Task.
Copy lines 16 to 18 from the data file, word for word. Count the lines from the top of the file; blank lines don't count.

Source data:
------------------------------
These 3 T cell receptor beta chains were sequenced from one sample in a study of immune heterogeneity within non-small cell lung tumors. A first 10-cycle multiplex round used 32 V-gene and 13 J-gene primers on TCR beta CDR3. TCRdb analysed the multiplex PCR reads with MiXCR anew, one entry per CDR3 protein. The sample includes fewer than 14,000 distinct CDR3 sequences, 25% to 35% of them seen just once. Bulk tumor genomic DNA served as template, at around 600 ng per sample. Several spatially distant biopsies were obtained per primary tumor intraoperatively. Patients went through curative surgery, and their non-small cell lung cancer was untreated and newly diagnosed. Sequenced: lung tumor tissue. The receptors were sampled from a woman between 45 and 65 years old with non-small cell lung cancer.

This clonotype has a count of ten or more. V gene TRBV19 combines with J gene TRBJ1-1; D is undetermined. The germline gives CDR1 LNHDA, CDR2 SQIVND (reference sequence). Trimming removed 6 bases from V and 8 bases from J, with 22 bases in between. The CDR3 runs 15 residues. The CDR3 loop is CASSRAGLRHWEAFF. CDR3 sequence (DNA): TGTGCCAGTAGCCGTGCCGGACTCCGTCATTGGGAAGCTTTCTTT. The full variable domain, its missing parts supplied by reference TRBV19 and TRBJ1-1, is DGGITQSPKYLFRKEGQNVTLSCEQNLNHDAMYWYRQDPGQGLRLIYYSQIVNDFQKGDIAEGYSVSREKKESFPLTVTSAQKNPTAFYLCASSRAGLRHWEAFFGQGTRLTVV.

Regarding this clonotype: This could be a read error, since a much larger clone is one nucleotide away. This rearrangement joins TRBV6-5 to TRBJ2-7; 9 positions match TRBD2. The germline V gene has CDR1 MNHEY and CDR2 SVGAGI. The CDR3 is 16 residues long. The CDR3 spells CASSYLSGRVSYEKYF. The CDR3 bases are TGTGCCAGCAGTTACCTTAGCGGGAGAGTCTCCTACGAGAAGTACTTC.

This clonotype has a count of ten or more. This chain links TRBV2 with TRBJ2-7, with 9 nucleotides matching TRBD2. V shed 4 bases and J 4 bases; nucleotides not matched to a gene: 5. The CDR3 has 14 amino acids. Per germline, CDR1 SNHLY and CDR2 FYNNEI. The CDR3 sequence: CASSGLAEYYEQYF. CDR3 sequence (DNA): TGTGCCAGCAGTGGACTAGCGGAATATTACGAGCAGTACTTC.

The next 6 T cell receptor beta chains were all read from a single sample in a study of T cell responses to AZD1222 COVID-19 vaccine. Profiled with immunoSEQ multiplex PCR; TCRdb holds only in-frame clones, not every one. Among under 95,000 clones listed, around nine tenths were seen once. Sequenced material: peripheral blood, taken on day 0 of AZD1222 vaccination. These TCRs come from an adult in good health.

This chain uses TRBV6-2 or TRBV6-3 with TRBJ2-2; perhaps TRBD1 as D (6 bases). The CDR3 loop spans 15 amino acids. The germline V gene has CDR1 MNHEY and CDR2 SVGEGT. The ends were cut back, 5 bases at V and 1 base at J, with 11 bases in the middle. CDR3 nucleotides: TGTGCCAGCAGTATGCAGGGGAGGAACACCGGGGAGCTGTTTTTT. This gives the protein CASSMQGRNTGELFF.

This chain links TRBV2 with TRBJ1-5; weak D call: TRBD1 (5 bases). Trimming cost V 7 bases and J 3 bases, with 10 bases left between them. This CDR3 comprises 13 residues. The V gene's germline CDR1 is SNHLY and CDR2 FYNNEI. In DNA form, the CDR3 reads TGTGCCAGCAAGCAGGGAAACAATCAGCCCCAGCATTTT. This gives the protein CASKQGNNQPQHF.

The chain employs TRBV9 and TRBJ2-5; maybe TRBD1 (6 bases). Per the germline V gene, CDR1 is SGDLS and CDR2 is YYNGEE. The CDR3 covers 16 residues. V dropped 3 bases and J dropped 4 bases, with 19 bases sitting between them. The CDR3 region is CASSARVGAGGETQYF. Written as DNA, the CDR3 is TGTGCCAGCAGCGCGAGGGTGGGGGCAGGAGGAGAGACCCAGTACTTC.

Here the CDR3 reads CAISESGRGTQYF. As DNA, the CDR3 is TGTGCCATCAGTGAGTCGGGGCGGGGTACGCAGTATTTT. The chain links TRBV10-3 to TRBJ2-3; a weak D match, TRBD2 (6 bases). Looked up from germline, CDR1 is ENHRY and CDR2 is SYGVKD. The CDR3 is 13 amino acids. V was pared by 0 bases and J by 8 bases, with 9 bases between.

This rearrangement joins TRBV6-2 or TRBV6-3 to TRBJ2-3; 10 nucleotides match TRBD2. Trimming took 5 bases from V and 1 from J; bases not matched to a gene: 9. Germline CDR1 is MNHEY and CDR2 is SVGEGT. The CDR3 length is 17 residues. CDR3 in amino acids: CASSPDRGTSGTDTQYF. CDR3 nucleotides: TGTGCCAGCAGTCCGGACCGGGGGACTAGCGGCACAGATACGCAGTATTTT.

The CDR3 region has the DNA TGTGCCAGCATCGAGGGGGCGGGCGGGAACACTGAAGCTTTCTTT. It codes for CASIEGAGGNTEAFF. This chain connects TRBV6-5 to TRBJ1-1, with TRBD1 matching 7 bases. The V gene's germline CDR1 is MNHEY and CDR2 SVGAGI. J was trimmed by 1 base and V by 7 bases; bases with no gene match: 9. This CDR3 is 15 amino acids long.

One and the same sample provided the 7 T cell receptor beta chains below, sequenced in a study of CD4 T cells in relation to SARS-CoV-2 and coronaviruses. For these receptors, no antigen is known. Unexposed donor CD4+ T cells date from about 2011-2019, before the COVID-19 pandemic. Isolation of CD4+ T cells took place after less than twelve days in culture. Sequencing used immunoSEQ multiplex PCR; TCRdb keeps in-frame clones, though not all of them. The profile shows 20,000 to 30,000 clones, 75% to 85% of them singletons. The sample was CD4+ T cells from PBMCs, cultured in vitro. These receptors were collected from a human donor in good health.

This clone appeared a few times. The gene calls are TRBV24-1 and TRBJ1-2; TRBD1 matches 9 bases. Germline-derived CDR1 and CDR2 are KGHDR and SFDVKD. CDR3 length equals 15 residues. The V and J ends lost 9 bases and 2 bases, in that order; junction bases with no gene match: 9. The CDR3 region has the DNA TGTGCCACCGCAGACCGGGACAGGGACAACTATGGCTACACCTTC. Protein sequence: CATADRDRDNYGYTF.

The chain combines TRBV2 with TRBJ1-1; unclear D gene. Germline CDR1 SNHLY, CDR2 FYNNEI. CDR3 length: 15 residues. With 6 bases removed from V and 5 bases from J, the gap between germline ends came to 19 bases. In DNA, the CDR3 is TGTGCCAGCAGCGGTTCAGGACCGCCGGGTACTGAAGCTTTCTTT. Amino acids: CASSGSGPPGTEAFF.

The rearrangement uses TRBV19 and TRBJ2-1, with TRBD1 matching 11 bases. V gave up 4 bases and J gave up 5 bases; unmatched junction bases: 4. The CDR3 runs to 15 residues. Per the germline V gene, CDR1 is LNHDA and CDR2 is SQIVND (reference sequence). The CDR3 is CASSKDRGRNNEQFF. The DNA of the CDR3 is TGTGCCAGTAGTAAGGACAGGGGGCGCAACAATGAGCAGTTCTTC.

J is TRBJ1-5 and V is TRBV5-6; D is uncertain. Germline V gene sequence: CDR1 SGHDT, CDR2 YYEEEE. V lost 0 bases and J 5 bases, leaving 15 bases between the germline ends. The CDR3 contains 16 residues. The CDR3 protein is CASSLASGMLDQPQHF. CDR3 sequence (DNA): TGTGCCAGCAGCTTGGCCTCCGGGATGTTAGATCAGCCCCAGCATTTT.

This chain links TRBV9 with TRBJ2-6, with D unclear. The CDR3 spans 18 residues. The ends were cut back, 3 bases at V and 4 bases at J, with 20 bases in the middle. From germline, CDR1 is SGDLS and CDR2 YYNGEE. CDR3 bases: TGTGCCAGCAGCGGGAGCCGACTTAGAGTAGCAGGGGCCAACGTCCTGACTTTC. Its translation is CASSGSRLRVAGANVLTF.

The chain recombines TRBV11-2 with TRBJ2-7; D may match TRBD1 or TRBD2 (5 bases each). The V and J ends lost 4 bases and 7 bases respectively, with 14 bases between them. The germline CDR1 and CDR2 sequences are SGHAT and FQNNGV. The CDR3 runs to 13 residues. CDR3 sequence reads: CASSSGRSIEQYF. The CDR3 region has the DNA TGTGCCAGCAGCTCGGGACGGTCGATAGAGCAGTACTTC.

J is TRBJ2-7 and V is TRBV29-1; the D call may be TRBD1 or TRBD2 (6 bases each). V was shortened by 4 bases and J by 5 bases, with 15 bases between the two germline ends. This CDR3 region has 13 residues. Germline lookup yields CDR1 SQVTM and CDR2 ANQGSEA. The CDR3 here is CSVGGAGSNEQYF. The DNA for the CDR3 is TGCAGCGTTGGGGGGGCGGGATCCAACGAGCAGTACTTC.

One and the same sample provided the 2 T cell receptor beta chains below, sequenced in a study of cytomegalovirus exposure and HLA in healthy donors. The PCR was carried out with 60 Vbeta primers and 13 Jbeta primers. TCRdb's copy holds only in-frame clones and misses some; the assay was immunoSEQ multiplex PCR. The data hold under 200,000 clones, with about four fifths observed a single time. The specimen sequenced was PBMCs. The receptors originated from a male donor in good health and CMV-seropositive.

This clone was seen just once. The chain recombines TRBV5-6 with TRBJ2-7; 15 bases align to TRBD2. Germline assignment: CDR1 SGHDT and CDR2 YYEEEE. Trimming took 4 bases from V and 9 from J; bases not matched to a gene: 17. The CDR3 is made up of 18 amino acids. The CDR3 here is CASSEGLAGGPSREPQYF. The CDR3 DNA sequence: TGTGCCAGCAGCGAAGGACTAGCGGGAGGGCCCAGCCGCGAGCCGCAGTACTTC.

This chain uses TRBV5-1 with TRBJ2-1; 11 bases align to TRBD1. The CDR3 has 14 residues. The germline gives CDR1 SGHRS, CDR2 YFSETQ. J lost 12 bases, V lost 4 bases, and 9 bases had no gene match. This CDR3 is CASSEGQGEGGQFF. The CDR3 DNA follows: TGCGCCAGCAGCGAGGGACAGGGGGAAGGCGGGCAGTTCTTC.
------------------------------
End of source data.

J is TRBJ1-5 and V is TRBV5-6; D is uncertain. Germline V gene sequence: CDR1 SGHDT, CDR2 YYEEEE. V lost 0 bases and J 5 bases, leaving 15 bases between the germline ends. The CDR3 contains 16 residues. The CDR3 protein is CASSLASGMLDQPQHF. CDR3 sequence (DNA): TGTGCCAGCAGCTTGGCCTCCGGGATGTTAGATCAGCCCCAGCATTTT.

This chain links TRBV9 with TRBJ2-6, with D unclear. The CDR3 spans 18 residues. The ends were cut back, 3 bases at V and 4 bases at J, with 20 bases in the middle. From germline, CDR1 is SGDLS and CDR2 YYNGEE. CDR3 bases: TGTGCCAGCAGCGGGAGCCGACTTAGAGTAGCAGGGGCCAACGTCCTGACTTTC. Its translation is CASSGSRLRVAGANVLTF.

The chain recombines TRBV11-2 with TRBJ2-7; D may match TRBD1 or TRBD2 (5 bases each). The V and J ends lost 4 bases and 7 bases respectively, with 14 bases between them. The germline CDR1 and CDR2 sequences are SGHAT and FQNNGV. The CDR3 runs to 13 residues. CDR3 sequence reads: CASSSGRSIEQYF. The CDR3 region has the DNA TGTGCCAGCAGCTCGGGACGGTCGATAGAGCAGTACTTC.